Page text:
Jorge Pinto | Res Publica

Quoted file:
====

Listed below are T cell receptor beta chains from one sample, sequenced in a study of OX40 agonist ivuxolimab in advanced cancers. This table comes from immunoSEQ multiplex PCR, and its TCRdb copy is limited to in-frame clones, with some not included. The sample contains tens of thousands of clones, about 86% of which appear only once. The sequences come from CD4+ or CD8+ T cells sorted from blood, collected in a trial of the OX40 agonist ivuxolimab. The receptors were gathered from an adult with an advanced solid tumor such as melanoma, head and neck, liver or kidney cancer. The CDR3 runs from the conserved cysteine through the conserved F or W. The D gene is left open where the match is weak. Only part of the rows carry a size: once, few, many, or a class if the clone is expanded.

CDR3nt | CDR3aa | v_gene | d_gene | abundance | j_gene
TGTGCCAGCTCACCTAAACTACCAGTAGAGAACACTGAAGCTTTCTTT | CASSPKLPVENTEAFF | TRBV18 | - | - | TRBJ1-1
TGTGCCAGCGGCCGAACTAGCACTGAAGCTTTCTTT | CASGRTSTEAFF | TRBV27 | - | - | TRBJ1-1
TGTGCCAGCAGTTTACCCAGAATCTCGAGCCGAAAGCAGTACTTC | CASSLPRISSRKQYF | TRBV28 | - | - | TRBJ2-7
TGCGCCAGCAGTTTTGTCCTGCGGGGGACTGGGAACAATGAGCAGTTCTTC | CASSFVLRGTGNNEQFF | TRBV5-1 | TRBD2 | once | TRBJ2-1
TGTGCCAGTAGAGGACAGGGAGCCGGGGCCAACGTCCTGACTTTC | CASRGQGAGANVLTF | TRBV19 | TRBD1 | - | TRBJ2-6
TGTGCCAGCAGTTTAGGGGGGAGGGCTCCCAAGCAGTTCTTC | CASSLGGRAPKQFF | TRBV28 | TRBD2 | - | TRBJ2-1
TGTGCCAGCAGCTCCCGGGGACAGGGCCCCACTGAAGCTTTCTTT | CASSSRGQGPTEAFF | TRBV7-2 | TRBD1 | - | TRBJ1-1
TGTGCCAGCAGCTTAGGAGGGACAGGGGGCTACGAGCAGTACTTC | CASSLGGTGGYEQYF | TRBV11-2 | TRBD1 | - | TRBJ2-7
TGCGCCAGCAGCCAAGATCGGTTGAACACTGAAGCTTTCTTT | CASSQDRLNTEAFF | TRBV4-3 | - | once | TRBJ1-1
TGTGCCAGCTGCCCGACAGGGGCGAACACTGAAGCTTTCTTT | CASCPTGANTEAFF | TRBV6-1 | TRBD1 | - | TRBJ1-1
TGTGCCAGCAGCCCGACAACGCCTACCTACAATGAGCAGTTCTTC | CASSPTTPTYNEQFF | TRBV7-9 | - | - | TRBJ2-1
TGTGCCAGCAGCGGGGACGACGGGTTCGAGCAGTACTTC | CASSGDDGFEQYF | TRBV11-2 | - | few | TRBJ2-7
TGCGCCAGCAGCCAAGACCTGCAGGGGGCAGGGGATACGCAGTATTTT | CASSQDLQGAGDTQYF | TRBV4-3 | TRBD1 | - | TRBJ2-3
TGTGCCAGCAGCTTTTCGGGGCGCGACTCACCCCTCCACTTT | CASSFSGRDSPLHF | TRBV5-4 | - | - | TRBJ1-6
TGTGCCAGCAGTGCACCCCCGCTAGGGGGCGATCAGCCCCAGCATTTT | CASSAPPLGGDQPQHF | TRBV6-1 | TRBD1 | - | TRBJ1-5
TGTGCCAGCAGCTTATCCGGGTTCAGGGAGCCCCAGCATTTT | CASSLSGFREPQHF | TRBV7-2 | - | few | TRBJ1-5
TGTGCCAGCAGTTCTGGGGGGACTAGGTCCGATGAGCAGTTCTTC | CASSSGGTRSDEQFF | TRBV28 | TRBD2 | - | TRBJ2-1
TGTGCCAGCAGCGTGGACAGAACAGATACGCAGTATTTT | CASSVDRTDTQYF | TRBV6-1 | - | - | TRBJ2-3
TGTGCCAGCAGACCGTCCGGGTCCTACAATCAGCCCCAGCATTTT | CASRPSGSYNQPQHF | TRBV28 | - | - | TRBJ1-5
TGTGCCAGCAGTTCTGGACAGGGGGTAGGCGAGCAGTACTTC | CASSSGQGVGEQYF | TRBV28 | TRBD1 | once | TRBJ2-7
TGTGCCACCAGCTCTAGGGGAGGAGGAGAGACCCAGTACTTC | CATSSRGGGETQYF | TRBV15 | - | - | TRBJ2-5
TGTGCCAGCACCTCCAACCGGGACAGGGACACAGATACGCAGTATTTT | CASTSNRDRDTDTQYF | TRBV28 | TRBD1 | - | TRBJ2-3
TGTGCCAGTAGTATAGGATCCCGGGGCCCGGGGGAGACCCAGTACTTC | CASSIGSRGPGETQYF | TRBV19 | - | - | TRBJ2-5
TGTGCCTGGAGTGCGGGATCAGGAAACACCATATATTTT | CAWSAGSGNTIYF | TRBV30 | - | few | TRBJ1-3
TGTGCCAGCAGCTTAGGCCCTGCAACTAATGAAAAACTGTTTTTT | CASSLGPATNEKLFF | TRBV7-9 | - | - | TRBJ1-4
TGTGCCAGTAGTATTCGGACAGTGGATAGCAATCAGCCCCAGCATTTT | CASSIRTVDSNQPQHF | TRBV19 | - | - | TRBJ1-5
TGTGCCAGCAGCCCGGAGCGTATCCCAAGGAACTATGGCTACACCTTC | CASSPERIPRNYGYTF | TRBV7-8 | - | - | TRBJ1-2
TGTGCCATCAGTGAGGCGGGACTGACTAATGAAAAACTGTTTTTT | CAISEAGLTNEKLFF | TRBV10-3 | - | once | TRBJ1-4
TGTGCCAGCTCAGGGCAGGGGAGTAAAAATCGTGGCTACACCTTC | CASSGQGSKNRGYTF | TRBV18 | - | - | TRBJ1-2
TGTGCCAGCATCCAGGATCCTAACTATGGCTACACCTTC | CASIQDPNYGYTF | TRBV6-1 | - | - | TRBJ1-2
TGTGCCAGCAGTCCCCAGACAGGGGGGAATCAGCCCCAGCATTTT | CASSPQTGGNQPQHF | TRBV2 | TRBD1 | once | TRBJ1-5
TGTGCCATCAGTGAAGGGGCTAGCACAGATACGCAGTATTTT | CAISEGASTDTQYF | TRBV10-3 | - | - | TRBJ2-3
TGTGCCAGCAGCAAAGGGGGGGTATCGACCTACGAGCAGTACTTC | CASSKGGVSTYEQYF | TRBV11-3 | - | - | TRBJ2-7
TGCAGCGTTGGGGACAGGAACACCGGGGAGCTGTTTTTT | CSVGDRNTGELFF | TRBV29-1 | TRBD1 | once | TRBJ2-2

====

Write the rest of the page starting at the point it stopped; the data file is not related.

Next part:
Green republicanism can be described as a subset of republican political theory that aims at promoting human flourishing by ensuring a non-dominating and ecologically sustainable republic. An essential aspect of green republicanism is the promotion of post-productivism while preserving or expanding republican freedom as non-domination. Post-productivism implies the promotion of personal autonomy rather than the pursuit of permanent economic growth and the promotion of labour as an intrinsically positive human activity, which for green republicans will have three positive aspects: reduced ecological impact, more time available for civic participation, and the extension of democratic decision-making and norms to the sphere of production. An important aspect in the definition of a post-productivist society is the way welfare schemes are designed. In this article, I will thus compare the existing welfare regimes with a (green) participation income and with an unconditional basic income, and analyse how they promote green republican goals. I conclude that the current systems are one of the elements of the productivist society and that would not answer the green republican conditions. A green participation income could have a positive ecological impact and contribute to a shift to post-productivism but would face serious challenges from a republican perspective, namely in terms of the non-arbitrariness of its attribution. Finally, I conclude that depending on how it is defined, an unconditional basic income could contribute to post-productivism while being non-arbitrary thus obeying the green republican conditions.